Resistance training and HIIT provide unique benefits. These activities engage the type 2 muscle fibers better than LISS. What you engage you train. The engagement of fast twitch muscle fibers prompts a hypertrophy of these exact fibers. The resultant increase of muscle mass is accompanied by more blood vessels and storage for glycogen. This drops blood pressure. Thus we have more dual purpose muscle fibers which drop blood pressure and increase strength which can decrease the stress on the heart.
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epdavis7

Ran the Shamrock Half Marathon in VA Beach today with my little sister. It was a blast with people decked out in their St Paddy?s day garb. The people cheering were tremendous and had humorous signs to give you a chuckle. In addition to Gatorade and water they were handing out beer the whole race. Despite a head cold I was able to keep up with my sister a much more serious runner. She runs more in a week than I do in a month lol. I?ll do a Big Three and a fast paced 4 mile run next week. Feel good but zonked. I?ll walk my fur boys in a bit to work out the kinks. Next race is another Half in three weeks.
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Chris H

ATP - you state that weight training may lead to arterial stiffening, but if that were the case then surely all those who work in construction, or other heavy manual labour like farm work or dockers would have the same or greater arterial stiffening ?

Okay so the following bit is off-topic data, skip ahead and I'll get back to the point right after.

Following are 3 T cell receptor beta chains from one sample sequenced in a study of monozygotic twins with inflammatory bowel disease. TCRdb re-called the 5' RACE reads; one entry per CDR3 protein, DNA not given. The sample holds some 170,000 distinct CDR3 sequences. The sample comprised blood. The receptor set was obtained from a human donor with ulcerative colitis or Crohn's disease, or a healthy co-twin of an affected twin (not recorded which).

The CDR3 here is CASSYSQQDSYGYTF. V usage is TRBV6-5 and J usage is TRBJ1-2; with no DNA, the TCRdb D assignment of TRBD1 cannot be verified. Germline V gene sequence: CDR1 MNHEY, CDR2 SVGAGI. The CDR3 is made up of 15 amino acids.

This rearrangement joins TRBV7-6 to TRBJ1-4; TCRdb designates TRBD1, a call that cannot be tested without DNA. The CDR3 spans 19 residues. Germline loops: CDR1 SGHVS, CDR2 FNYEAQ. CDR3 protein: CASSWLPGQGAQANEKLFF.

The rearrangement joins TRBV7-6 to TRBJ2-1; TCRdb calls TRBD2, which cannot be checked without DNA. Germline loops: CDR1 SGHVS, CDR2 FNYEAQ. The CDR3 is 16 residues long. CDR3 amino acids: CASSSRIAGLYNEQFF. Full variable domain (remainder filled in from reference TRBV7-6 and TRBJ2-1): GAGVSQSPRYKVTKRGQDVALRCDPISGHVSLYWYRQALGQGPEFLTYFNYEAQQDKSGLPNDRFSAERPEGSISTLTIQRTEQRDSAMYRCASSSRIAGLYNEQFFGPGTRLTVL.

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Chris H

ATP - you state resistance exercise could lead to arterial stiffening.
If so what about all those who work in construction.
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entsminger

Virginia, USA

Chris H wrote:
ATP - you state resistance exercise could lead to arterial stiffening.
If so what about all those who work in construction.


==Scott==
Having worked construction as a kid I know construction workers are not pushing the envelope when ever they lift a brick or cinder block or nail up a 2 x 4 like a weight lifter who is either pushing maximum weight to failure or near that.There's no comparison.
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Chris H

sorry Scott i disagree.

Try ground working or hod carrying 40+ hours per week.

Far more strenuous then a couple of lifting sessions.

Many functions in manual work involve heavy lifting and repeated isometric type holds , pushes and pulls throughout the day